Bexley Seabury’s donation includes this book of oral history in Arabic, with interlinear explanations in Persian (ca. 1680).
“As one of Chicago’s richest centers for scholarship and culture, the Newberry is the ideal home for the Bexley Hall Collection,” said the Rev. Roger A. Ferlo, president of Bexley Seabury. “We are delighted to enhance the already impressive archive on the history of religions at the Newberry Library, and share our resources with the community.”
The Bexley Hall Collection consists of more than 325 titles and 120 bound volumes containing approximately 1,200 19th-century pamphlets.
“Bexley Seabury has stewarded this remarkable rare-book collection with great care and expertise,” said David Spadafora, president of the Newberry Library. “We look forward to building on their excellent work and welcoming the collection’s current users into our community of learning and scholarship.”
Among the books in the Bexley Hall Collection are early Bibles and Books of Common Prayer; early printings of works by Erasmus; and works of theology, philosophy, and travel. The collection includes more than two dozen 16th-century imprints and books from such presses as Elzevir, Froben, and Plantin. Titles in the Bexley Hall Collection will be available as they are cataloged by the Newberry’s staff.
The history of religions has long been a strength of the Newberry. Rare early Bibles and illuminated Books of Hours were among the works acquired with the Henry Probasco Collection in 1889, and the John M. Wing Foundation on the History of Printing includes many theological titles. In the last decades, a number of institutions have transferred their libraries to the Newberry, including Catholic Theological Union, Concordia University Chicago, Dominican Friars of the Province of Saint Albert the Great, McCormick Theological Seminary, and Mundelein College.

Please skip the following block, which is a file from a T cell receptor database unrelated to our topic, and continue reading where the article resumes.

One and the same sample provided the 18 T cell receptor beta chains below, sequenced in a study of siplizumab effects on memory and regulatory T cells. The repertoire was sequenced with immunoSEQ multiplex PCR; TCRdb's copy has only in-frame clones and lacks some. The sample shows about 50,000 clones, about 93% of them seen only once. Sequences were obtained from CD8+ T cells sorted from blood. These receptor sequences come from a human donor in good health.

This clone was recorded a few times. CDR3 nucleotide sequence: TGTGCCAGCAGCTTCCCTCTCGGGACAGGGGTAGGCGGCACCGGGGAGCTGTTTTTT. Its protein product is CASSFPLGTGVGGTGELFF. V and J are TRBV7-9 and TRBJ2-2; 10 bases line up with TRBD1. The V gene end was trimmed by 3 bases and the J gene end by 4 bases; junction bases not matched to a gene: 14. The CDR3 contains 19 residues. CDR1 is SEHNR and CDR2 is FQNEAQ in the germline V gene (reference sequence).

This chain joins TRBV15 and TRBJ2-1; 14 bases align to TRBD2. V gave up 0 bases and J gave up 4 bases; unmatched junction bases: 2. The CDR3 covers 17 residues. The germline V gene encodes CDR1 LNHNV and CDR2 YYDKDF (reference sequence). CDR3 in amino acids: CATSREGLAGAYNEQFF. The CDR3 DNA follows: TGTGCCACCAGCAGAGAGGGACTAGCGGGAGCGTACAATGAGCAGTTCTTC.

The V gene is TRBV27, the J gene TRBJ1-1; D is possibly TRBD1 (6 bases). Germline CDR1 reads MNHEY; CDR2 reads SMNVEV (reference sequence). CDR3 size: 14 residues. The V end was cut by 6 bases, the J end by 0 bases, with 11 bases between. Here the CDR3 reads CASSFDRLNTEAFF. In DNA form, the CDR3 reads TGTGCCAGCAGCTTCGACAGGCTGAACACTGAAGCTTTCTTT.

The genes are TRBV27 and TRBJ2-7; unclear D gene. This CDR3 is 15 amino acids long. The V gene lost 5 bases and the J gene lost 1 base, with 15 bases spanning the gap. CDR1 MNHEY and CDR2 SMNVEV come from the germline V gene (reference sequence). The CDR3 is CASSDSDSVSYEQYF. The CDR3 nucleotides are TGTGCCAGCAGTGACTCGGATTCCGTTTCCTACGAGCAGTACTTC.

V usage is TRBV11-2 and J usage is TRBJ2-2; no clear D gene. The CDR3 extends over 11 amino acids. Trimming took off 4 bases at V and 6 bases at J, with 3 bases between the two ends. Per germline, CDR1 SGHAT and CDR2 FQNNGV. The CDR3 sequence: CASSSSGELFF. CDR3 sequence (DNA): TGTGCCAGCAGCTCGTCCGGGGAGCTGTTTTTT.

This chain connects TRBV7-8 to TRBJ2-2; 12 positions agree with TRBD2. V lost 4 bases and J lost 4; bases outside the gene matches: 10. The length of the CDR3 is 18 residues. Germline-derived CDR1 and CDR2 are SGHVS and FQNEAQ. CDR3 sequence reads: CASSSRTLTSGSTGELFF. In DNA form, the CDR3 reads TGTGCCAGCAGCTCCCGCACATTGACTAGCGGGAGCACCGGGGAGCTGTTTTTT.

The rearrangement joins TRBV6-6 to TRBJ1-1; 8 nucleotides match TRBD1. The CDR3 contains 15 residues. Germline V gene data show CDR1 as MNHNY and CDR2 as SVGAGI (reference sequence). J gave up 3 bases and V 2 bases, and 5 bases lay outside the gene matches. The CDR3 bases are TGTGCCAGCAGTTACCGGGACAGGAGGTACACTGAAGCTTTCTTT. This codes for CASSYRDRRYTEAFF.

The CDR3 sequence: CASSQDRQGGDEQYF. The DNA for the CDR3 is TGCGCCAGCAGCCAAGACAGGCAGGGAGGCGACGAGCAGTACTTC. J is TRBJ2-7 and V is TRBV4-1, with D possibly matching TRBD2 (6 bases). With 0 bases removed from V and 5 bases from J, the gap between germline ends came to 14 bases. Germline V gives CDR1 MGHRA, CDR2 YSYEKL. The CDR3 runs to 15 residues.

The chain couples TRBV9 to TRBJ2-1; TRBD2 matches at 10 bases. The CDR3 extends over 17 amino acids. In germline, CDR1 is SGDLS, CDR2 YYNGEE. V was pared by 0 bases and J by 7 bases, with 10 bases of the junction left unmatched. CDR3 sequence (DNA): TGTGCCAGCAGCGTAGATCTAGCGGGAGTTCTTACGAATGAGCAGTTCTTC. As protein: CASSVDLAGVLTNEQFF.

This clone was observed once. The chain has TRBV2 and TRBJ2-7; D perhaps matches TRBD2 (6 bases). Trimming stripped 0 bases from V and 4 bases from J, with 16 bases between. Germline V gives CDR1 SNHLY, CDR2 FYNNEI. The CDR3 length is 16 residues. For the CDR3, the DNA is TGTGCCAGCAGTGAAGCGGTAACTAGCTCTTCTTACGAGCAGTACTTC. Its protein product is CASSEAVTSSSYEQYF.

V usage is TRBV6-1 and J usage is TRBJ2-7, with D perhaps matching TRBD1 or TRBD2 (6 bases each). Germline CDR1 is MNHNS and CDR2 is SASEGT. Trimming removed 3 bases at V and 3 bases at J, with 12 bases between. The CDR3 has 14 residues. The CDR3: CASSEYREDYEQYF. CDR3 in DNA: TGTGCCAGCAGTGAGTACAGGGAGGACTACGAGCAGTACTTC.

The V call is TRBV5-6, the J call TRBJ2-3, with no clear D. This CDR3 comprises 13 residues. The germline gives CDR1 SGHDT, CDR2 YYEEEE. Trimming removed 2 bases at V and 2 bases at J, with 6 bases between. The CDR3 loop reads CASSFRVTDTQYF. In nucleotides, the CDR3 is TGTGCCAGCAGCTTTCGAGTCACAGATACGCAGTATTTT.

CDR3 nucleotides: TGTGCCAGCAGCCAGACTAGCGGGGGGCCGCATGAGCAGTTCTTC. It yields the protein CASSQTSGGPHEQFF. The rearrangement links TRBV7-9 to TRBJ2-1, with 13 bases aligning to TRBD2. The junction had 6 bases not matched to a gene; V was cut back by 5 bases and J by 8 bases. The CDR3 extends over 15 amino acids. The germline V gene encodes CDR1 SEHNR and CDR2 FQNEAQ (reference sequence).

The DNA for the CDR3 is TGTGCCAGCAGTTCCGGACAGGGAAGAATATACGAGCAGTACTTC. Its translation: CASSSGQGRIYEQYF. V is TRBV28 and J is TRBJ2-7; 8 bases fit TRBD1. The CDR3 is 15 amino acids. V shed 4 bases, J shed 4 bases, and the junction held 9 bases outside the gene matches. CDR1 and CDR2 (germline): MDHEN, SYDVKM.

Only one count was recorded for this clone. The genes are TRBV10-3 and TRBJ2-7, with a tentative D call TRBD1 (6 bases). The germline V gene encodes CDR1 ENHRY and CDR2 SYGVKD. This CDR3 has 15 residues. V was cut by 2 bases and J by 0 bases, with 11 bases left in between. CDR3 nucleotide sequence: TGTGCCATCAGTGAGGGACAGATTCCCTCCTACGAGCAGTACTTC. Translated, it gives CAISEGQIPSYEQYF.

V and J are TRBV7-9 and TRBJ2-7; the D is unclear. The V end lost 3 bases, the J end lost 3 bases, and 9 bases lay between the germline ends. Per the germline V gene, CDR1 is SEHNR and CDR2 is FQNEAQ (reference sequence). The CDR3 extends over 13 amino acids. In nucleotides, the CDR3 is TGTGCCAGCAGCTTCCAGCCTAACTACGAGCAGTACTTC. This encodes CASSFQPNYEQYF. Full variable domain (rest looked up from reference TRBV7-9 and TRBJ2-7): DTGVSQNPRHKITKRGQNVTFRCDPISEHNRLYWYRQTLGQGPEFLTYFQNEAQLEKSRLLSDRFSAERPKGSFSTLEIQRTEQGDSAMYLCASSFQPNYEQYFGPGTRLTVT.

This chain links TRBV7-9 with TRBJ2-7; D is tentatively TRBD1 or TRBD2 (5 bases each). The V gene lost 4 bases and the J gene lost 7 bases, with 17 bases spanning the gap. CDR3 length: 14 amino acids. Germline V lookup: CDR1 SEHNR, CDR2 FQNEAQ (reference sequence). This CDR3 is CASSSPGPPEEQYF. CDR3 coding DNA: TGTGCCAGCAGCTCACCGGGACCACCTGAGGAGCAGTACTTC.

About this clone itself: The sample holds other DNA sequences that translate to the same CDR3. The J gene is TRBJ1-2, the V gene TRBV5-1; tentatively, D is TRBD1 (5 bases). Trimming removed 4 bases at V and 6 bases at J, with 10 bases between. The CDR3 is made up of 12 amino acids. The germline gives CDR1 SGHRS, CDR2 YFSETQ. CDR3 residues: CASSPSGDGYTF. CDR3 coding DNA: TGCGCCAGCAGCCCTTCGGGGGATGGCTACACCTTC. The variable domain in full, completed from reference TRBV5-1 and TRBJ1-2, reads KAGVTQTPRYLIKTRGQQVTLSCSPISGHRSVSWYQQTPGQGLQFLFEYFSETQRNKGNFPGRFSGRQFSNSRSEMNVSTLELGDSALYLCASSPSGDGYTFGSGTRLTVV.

The gift of the Bexley Hall Collection coincides with “Religious Change, 1450-1700,” a major Newberry project. With funding from the Andrew W. Mellon Foundation, the Newberry is modeling an institutionally integrative approach to produce an exhibition and accompanying digital resources and programming for the fall of 2017.
Staff from across the institution, and external scholar-advisers, have drawn on materials from all parts of the collection to tell the story of how new religious ideas, disseminated through print, challenged traditional authorities and thrust the medieval world into the modern age. The Bexley Hall Collection will contribute important works to the study of this topic, as well as deepen the Newberry collection of early 19th-century American imprints from small towns where presses were often set up to print sermons and religious tracts.